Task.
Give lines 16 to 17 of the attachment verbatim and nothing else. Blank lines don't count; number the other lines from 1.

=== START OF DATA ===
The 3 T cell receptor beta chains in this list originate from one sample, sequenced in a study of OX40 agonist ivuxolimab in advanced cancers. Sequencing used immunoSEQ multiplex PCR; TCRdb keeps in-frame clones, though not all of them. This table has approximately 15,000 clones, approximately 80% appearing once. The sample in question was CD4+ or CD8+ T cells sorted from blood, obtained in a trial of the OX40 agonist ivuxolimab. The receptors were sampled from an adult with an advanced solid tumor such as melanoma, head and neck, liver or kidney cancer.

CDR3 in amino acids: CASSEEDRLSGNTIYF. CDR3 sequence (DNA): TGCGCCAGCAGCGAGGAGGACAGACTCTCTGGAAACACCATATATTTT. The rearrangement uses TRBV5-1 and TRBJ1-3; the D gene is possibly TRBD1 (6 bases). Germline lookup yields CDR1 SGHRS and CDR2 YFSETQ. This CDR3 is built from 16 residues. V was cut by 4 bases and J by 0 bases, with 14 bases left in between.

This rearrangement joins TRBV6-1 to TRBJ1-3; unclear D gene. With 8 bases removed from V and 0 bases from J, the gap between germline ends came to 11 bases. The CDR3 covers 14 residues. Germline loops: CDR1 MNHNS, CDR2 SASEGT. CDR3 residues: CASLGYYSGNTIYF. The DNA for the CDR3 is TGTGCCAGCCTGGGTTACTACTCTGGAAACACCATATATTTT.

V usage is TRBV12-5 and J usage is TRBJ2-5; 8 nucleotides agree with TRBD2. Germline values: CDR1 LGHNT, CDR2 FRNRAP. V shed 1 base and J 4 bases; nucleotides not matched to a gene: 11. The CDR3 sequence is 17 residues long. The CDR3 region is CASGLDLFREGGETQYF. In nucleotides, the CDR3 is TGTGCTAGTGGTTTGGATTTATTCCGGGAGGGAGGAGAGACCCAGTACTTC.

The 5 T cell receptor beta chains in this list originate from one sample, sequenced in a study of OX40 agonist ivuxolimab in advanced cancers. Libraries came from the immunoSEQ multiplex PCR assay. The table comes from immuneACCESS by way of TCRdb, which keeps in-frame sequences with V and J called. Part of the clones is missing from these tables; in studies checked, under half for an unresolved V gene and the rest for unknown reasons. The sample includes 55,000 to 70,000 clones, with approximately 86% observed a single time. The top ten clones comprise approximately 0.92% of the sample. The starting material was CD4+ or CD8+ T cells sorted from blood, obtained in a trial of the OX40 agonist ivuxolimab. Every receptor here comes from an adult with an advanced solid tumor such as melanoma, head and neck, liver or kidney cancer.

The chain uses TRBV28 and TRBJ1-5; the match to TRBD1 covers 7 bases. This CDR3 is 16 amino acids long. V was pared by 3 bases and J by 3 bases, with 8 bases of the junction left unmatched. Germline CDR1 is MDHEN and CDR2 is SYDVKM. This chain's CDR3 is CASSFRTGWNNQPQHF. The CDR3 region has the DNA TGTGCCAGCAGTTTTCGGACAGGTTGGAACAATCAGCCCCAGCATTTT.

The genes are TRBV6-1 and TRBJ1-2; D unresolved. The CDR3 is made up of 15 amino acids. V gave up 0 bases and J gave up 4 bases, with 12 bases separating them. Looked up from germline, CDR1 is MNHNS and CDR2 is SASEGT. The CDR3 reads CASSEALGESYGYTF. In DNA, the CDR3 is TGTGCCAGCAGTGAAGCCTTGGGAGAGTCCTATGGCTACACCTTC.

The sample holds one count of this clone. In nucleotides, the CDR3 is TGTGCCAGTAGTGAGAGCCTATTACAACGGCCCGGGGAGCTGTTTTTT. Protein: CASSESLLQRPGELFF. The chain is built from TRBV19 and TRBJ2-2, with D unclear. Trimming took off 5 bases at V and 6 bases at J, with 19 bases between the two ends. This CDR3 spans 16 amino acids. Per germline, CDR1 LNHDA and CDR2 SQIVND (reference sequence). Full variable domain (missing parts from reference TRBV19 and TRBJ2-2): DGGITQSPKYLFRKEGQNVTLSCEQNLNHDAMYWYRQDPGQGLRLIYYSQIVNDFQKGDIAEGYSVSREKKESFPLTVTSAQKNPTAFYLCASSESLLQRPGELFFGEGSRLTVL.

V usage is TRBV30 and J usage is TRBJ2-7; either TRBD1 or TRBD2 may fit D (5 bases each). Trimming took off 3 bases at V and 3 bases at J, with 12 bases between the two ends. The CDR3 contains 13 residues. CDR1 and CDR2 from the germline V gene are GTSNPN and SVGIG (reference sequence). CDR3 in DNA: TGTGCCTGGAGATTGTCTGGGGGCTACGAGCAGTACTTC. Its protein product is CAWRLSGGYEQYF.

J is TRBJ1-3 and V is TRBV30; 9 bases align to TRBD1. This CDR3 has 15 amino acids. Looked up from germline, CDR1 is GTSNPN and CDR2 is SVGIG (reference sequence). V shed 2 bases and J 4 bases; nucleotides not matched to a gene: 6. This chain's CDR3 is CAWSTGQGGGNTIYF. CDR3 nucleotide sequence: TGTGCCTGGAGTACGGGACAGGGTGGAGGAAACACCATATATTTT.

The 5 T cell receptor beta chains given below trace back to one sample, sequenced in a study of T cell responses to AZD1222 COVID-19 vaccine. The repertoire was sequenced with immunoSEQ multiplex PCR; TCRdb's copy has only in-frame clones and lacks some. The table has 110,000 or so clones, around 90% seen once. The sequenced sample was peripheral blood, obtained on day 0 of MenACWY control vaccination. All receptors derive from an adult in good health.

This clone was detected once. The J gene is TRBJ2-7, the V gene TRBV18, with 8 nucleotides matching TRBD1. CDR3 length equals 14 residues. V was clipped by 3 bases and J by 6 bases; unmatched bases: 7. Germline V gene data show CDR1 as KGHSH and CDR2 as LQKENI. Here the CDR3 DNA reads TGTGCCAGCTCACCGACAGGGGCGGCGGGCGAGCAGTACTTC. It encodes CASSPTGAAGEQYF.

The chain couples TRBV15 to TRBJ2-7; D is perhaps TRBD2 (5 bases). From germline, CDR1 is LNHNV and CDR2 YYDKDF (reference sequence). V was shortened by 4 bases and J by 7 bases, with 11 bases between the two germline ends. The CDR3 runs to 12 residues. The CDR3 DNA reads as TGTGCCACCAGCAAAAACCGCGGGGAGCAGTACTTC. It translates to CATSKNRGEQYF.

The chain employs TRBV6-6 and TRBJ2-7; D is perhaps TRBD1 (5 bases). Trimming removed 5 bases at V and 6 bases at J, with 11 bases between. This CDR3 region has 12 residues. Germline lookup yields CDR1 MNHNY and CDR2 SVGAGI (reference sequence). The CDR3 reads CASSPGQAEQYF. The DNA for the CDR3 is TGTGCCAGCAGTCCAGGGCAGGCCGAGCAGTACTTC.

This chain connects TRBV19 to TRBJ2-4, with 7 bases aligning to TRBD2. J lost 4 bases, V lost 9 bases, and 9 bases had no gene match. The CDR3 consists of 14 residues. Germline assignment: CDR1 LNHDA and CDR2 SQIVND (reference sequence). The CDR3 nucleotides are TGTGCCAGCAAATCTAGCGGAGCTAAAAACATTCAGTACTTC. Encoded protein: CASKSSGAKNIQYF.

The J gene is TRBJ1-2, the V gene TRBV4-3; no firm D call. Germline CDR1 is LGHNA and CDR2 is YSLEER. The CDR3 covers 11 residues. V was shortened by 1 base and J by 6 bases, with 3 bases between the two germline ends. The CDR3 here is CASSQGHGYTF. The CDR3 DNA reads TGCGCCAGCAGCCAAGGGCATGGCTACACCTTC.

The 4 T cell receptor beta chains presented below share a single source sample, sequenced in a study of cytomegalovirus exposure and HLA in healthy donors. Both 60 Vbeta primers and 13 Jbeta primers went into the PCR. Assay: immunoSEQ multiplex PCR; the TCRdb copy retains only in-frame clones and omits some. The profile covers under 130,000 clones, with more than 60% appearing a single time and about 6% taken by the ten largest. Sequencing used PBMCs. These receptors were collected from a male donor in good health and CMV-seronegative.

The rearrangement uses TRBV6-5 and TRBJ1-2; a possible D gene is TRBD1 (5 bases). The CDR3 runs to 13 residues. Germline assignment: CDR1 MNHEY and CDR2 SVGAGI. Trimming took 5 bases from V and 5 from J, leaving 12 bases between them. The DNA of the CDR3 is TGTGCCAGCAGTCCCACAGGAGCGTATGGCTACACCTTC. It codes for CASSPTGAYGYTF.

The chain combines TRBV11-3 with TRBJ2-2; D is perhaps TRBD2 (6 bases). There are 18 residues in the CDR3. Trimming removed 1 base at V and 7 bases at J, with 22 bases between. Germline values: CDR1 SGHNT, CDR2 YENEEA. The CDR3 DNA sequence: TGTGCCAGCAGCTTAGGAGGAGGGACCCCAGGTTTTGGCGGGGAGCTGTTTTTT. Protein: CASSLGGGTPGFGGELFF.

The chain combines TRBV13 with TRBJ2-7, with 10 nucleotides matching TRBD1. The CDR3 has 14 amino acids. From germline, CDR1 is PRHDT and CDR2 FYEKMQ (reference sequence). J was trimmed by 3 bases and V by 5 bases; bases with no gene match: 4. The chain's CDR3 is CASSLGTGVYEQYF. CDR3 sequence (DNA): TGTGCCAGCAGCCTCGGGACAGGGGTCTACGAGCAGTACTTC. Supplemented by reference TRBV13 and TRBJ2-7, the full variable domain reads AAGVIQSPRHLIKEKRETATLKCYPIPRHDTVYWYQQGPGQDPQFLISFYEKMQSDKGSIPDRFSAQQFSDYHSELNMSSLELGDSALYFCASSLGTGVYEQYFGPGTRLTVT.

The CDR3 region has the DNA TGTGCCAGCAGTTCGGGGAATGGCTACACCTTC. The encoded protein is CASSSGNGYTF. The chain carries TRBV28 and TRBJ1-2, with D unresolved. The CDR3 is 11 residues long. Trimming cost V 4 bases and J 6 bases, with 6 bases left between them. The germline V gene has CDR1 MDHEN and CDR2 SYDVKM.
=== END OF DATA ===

The J gene is TRBJ1-2, the V gene TRBV4-3; no firm D call. Germline CDR1 is LGHNA and CDR2 is YSLEER. The CDR3 covers 11 residues. V was shortened by 1 base and J by 6 bases, with 3 bases between the two germline ends. The CDR3 here is CASSQGHGYTF. The CDR3 DNA reads TGCGCCAGCAGCCAAGGGCATGGCTACACCTTC.

The 4 T cell receptor beta chains presented below share a single source sample, sequenced in a study of cytomegalovirus exposure and HLA in healthy donors. Both 60 Vbeta primers and 13 Jbeta primers went into the PCR. Assay: immunoSEQ multiplex PCR; the TCRdb copy retains only in-frame clones and omits some. The profile covers under 130,000 clones, with more than 60% appearing a single time and about 6% taken by the ten largest. Sequencing used PBMCs. These receptors were collected from a male donor in good health and CMV-seronegative.